504 SOAP

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How To Tell Fake Soap from Real Handmade Soap

Fake soap

Fake "Soap"

Look at the shelves of most stores today and you'll find an abundance of fake soap! Look even closer, at the labels, and you'll see bars of mostly synthetic, so called "soaps" that are full of harsh detergents and petrochemicals; refer to my DNC list to see what they use.
This includes:
  • pretty, clear (or opaque) "glycerin" soaps shown above (many of them are made with cheap, harsh synthetic soap bases)
  • most of the commercial shower gels and liquid soaps on the market
  • highly touted "hypoallergenic" soaps recommended by main-stream dermatologists
  • virtually all of those rock hard triple milled overpriced French soaps
  • "Beauty/Moisturizing Bar"
Don't buy into it! 
It's nearly impossible for large soap manufacturers to improve the ingredient quality of their soaps. Using a cheap petro-detergent is better business and much less expensive than a natural oil. What is easy, is for these companies to use catch phrases and cool "organic" sounding names. You can't add a pinch of herbs and a natural sounding name and make fake synthetic soap real. 
Read labels carefully, ask questions, inform yourself.  Even if you've been using these harsh commercial soaps for years, try our natural soaps; you'll know just how much better and safer your bathing experience can be!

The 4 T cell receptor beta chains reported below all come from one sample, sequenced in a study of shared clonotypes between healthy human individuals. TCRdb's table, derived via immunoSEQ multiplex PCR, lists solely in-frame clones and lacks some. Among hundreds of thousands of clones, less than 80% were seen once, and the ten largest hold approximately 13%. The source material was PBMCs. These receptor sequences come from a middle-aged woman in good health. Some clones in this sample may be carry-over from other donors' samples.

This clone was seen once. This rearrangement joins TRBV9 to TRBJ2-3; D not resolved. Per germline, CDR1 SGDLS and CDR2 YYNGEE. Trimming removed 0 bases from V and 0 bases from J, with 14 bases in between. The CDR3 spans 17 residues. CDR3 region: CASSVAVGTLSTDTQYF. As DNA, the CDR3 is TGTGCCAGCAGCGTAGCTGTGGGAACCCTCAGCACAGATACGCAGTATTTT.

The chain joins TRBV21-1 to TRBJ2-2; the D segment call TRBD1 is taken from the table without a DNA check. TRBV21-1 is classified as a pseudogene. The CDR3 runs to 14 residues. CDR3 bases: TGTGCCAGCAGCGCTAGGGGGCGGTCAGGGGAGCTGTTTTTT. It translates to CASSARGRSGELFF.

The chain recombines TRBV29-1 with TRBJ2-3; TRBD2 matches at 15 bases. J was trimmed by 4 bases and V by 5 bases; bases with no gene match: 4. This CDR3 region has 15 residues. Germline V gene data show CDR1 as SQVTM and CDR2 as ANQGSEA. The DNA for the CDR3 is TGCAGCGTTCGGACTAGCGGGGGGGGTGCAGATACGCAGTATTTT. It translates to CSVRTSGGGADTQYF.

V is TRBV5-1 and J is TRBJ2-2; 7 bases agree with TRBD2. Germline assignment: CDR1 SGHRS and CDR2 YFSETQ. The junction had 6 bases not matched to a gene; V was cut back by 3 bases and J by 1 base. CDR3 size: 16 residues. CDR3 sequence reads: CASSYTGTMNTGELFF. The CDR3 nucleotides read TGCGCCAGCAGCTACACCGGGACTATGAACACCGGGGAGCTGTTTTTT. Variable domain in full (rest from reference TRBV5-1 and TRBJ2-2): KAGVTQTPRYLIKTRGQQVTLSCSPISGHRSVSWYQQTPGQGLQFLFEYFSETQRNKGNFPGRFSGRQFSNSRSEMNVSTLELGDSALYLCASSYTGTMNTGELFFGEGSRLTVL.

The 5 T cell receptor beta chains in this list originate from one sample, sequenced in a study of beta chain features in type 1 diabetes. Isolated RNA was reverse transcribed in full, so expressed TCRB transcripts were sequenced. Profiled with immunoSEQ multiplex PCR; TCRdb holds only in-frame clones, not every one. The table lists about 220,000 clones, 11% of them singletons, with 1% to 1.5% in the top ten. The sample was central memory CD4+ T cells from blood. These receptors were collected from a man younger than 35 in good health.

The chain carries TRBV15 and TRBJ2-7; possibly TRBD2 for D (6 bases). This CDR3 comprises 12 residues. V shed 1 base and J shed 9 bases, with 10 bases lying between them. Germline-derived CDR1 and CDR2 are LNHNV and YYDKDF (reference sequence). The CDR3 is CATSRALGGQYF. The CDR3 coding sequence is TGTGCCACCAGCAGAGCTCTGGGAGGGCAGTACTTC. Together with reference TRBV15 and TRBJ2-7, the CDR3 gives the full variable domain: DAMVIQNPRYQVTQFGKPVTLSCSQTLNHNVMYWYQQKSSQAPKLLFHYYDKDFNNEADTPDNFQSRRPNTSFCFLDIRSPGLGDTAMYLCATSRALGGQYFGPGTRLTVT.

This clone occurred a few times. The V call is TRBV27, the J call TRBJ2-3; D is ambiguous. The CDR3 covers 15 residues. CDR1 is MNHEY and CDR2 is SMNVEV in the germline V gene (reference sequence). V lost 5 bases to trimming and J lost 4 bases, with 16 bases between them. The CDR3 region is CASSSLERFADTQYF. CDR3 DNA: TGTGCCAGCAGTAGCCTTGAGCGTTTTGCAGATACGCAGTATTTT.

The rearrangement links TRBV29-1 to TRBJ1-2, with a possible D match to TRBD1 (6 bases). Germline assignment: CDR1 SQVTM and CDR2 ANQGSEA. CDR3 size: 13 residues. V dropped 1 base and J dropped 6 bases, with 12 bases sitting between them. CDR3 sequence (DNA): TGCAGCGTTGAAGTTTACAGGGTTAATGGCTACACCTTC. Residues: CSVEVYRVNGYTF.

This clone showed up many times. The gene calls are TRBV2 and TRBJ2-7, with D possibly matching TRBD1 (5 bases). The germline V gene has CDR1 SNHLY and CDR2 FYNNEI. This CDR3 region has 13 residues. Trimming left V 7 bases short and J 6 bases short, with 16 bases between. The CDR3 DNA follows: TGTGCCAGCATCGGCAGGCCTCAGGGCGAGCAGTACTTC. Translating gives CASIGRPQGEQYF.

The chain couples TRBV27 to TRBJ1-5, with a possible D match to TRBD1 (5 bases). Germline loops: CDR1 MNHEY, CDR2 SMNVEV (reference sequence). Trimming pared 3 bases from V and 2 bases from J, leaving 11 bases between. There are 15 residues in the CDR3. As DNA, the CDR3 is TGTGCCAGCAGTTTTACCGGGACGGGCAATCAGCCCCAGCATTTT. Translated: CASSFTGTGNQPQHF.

You can use the microwave test to distinguish real soap from glycerine soap, a.k.a. melt and pour soap or craft soap.  A melt and pour soap will begin to liquefy after 10-15 seconds in the microwave.  (They don't last very long in your tub or shower either.) Cold process soap won't melt that easily.   Most of the melt and pour soap bases don't have as much skin care value as cold process soaps and many of them (especially the cheap ones) contain harsh and sometimes even harmful ingredients.  If you want superior skin care, choose cold process soap.


Avoid fragrance oils, perfume oils, potpourri oils, and nature identical oils which are all different words for synthetic fragrance oils.
Many of them contain unknown or toxic ingredients, they pollute our environment, and they're one of the biggest causes of skin irritation and skin sensitivities today.  Just because a product has a botanical sounding name does NOT mean it came from a plant either.  Cranberry, watermelon, peach, pear, apple, strawberry, fig, pomegranate, coconut and many others (the list is long) are synthetic scents made in a laboratory.  Likewise, many soaps supposedly containing vanilla, jasmine, rose, lemon verbena, and sandalwood are also made with synthetic scents because the real essential oils, absolutes, or concretes are very expensive or even endangered.